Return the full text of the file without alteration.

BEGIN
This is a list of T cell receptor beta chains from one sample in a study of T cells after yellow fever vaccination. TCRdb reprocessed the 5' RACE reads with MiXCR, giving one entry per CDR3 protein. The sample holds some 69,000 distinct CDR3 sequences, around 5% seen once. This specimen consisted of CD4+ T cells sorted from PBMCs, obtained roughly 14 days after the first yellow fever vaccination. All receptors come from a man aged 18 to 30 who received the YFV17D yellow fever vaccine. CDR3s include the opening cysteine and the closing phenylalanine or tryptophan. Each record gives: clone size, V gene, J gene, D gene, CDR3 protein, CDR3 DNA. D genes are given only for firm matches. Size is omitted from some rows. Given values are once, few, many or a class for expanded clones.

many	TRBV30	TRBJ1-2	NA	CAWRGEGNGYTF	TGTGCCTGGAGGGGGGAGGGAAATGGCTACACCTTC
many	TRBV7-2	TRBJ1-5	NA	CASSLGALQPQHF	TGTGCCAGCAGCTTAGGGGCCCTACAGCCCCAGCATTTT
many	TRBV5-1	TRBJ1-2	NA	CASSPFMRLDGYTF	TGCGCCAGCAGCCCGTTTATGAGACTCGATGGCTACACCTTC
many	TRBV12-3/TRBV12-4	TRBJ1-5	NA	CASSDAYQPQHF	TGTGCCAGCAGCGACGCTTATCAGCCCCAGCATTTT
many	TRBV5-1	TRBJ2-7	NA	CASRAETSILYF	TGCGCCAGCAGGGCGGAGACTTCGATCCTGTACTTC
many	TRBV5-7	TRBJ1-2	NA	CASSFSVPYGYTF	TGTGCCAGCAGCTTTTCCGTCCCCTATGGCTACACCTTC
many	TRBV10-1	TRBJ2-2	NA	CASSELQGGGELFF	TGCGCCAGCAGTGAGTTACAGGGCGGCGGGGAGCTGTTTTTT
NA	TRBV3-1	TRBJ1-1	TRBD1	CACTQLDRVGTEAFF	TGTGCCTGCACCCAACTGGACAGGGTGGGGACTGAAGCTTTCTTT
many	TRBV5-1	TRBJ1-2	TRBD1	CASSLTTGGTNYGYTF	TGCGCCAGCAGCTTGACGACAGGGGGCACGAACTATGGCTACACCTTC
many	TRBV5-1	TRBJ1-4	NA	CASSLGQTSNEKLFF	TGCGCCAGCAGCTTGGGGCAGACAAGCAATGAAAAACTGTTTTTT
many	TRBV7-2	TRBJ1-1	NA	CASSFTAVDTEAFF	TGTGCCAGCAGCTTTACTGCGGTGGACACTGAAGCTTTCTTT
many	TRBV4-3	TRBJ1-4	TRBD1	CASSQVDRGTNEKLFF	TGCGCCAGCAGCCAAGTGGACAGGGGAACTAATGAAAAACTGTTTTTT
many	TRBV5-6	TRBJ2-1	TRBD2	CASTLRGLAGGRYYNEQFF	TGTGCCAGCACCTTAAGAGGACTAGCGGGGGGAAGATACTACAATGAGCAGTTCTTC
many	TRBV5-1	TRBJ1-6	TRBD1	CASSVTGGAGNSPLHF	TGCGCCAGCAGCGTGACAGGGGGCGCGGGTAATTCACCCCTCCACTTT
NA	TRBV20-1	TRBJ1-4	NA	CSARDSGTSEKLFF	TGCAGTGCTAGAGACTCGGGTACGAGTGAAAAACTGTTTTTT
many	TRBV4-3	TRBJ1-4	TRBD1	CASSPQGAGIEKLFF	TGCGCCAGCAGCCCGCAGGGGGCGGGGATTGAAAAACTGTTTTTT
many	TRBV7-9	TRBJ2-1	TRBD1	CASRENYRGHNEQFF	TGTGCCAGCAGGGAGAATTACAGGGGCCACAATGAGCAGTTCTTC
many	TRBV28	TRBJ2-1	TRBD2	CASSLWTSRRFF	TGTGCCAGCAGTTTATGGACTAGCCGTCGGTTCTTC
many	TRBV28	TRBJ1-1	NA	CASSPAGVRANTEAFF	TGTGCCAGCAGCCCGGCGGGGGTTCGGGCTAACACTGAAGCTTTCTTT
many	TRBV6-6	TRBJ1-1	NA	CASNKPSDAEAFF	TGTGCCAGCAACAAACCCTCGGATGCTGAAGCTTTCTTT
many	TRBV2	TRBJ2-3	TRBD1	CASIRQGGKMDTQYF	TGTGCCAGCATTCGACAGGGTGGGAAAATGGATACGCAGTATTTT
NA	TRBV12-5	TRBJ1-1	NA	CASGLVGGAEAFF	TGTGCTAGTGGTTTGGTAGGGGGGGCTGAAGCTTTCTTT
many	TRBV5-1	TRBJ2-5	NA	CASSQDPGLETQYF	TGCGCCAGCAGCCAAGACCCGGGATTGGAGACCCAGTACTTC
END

This is a list of T cell receptor beta chains from one sample in a study of T cells after yellow fever vaccination. TCRdb reprocessed the 5' RACE reads with MiXCR, giving one entry per CDR3 protein. The sample holds some 69,000 distinct CDR3 sequences, around 5% seen once. This specimen consisted of CD4+ T cells sorted from PBMCs, obtained roughly 14 days after the first yellow fever vaccination. All receptors come from a man aged 18 to 30 who received the YFV17D yellow fever vaccine. CDR3s include the opening cysteine and the closing phenylalanine or tryptophan. Each record gives: clone size, V gene, J gene, D gene, CDR3 protein, CDR3 DNA. D genes are given only for firm matches. Size is omitted from some rows. Given values are once, few, many or a class for expanded clones.

many	TRBV30	TRBJ1-2	NA	CAWRGEGNGYTF	TGTGCCTGGAGGGGGGAGGGAAATGGCTACACCTTC
many	TRBV7-2	TRBJ1-5	NA	CASSLGALQPQHF	TGTGCCAGCAGCTTAGGGGCCCTACAGCCCCAGCATTTT
many	TRBV5-1	TRBJ1-2	NA	CASSPFMRLDGYTF	TGCGCCAGCAGCCCGTTTATGAGACTCGATGGCTACACCTTC
many	TRBV12-3/TRBV12-4	TRBJ1-5	NA	CASSDAYQPQHF	TGTGCCAGCAGCGACGCTTATCAGCCCCAGCATTTT
many	TRBV5-1	TRBJ2-7	NA	CASRAETSILYF	TGCGCCAGCAGGGCGGAGACTTCGATCCTGTACTTC
many	TRBV5-7	TRBJ1-2	NA	CASSFSVPYGYTF	TGTGCCAGCAGCTTTTCCGTCCCCTATGGCTACACCTTC
many	TRBV10-1	TRBJ2-2	NA	CASSELQGGGELFF	TGCGCCAGCAGTGAGTTACAGGGCGGCGGGGAGCTGTTTTTT
NA	TRBV3-1	TRBJ1-1	TRBD1	CACTQLDRVGTEAFF	TGTGCCTGCACCCAACTGGACAGGGTGGGGACTGAAGCTTTCTTT
many	TRBV5-1	TRBJ1-2	TRBD1	CASSLTTGGTNYGYTF	TGCGCCAGCAGCTTGACGACAGGGGGCACGAACTATGGCTACACCTTC
many	TRBV5-1	TRBJ1-4	NA	CASSLGQTSNEKLFF	TGCGCCAGCAGCTTGGGGCAGACAAGCAATGAAAAACTGTTTTTT
many	TRBV7-2	TRBJ1-1	NA	CASSFTAVDTEAFF	TGTGCCAGCAGCTTTACTGCGGTGGACACTGAAGCTTTCTTT
many	TRBV4-3	TRBJ1-4	TRBD1	CASSQVDRGTNEKLFF	TGCGCCAGCAGCCAAGTGGACAGGGGAACTAATGAAAAACTGTTTTTT
many	TRBV5-6	TRBJ2-1	TRBD2	CASTLRGLAGGRYYNEQFF	TGTGCCAGCACCTTAAGAGGACTAGCGGGGGGAAGATACTACAATGAGCAGTTCTTC
many	TRBV5-1	TRBJ1-6	TRBD1	CASSVTGGAGNSPLHF	TGCGCCAGCAGCGTGACAGGGGGCGCGGGTAATTCACCCCTCCACTTT
NA	TRBV20-1	TRBJ1-4	NA	CSARDSGTSEKLFF	TGCAGTGCTAGAGACTCGGGTACGAGTGAAAAACTGTTTTTT
many	TRBV4-3	TRBJ1-4	TRBD1	CASSPQGAGIEKLFF	TGCGCCAGCAGCCCGCAGGGGGCGGGGATTGAAAAACTGTTTTTT
many	TRBV7-9	TRBJ2-1	TRBD1	CASRENYRGHNEQFF	TGTGCCAGCAGGGAGAATTACAGGGGCCACAATGAGCAGTTCTTC
many	TRBV28	TRBJ2-1	TRBD2	CASSLWTSRRFF	TGTGCCAGCAGTTTATGGACTAGCCGTCGGTTCTTC
many	TRBV28	TRBJ1-1	NA	CASSPAGVRANTEAFF	TGTGCCAGCAGCCCGGCGGGGGTTCGGGCTAACACTGAAGCTTTCTTT
many	TRBV6-6	TRBJ1-1	NA	CASNKPSDAEAFF	TGTGCCAGCAACAAACCCTCGGATGCTGAAGCTTTCTTT
many	TRBV2	TRBJ2-3	TRBD1	CASIRQGGKMDTQYF	TGTGCCAGCATTCGACAGGGTGGGAAAATGGATACGCAGTATTTT
NA	TRBV12-5	TRBJ1-1	NA	CASGLVGGAEAFF	TGTGCTAGTGGTTTGGTAGGGGGGGCTGAAGCTTTCTTT
many	TRBV5-1	TRBJ2-5	NA	CASSQDPGLETQYF	TGCGCCAGCAGCCAAGACCCGGGATTGGAGACCCAGTACTTC